They. Are. Back.
Along with winter swells and humpback whales, Laysan albatross are returning to Kaua‘i to breed.
The first I saw was KP787, a band number I recognized immediately, a known nester, presumably a male, because I’m told they arrive first.
And, so, the new season begins, even though it seems the last chick fledged as recently as a fortnight ago, a single breath in evolutionary time, a folding of days, months, years into one, a phenomenon of time happening more frequently for me as I grow older. I wonder if it’s the same for the albatross. They have a grasp of time, somehow, because the breeders all arrive within a few days of each other.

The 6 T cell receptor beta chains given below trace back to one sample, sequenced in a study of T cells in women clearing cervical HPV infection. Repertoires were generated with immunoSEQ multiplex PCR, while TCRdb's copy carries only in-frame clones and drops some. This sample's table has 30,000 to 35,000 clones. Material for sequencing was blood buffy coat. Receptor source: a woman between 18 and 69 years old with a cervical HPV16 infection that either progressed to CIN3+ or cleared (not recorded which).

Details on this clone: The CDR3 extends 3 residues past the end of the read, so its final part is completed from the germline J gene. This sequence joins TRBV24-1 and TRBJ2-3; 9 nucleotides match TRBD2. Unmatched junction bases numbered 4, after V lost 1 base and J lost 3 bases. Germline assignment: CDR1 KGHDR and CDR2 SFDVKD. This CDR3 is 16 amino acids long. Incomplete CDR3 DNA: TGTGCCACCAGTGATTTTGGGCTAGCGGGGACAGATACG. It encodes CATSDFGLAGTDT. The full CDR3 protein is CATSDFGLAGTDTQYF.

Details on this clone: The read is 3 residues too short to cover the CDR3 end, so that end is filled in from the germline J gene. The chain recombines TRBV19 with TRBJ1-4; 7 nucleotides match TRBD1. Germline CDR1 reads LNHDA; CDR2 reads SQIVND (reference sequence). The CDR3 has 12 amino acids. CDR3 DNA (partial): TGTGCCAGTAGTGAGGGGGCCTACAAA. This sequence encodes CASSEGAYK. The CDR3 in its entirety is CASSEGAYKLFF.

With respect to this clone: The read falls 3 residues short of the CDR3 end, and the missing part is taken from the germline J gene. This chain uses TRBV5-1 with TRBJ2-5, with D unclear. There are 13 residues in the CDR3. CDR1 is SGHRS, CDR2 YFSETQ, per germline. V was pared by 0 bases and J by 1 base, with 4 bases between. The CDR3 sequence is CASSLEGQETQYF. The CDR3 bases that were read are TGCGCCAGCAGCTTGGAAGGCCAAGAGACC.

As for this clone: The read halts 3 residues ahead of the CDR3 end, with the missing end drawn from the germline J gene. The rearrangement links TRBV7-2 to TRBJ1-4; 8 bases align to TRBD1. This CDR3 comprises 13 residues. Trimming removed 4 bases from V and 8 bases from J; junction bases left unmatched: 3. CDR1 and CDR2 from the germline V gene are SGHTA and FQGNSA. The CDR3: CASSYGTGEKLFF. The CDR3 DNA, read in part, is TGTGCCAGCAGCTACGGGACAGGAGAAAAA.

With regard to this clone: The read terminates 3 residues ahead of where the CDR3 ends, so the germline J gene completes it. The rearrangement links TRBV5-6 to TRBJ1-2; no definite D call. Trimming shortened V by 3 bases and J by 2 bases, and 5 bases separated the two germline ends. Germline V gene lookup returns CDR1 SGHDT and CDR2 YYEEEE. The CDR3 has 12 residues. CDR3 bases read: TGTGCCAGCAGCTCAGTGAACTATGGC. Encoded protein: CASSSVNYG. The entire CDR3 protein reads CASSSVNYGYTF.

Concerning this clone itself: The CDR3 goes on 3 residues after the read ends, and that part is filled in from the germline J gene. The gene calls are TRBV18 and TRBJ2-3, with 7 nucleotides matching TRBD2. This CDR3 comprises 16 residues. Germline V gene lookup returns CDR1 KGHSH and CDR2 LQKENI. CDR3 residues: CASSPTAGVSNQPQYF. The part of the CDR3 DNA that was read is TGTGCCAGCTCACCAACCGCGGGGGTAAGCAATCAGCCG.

As other birds complete their breeding season—shearwaters and petrels and tropicbirds—and chicks take to the air for the first time, these big, white birds are taking their place. It’s a lovely co-habitation of place, whereas the shearwaters and petrels scratch out nests in underground burrows and tropicbirds perch in cliffside nooks, albatross simply sit on top of the ground and build nest cups around their big bodies, a mutually-agreeable arrangement of land use worked out, perhaps, millennia ago. Nature is pretty amazing like that. Nature is pretty amazing. Period. On this day in particular, the morning after a hundred people were killed in terrorist acts in Paris, I think we could do well to learn about co-existence from these majestic birds.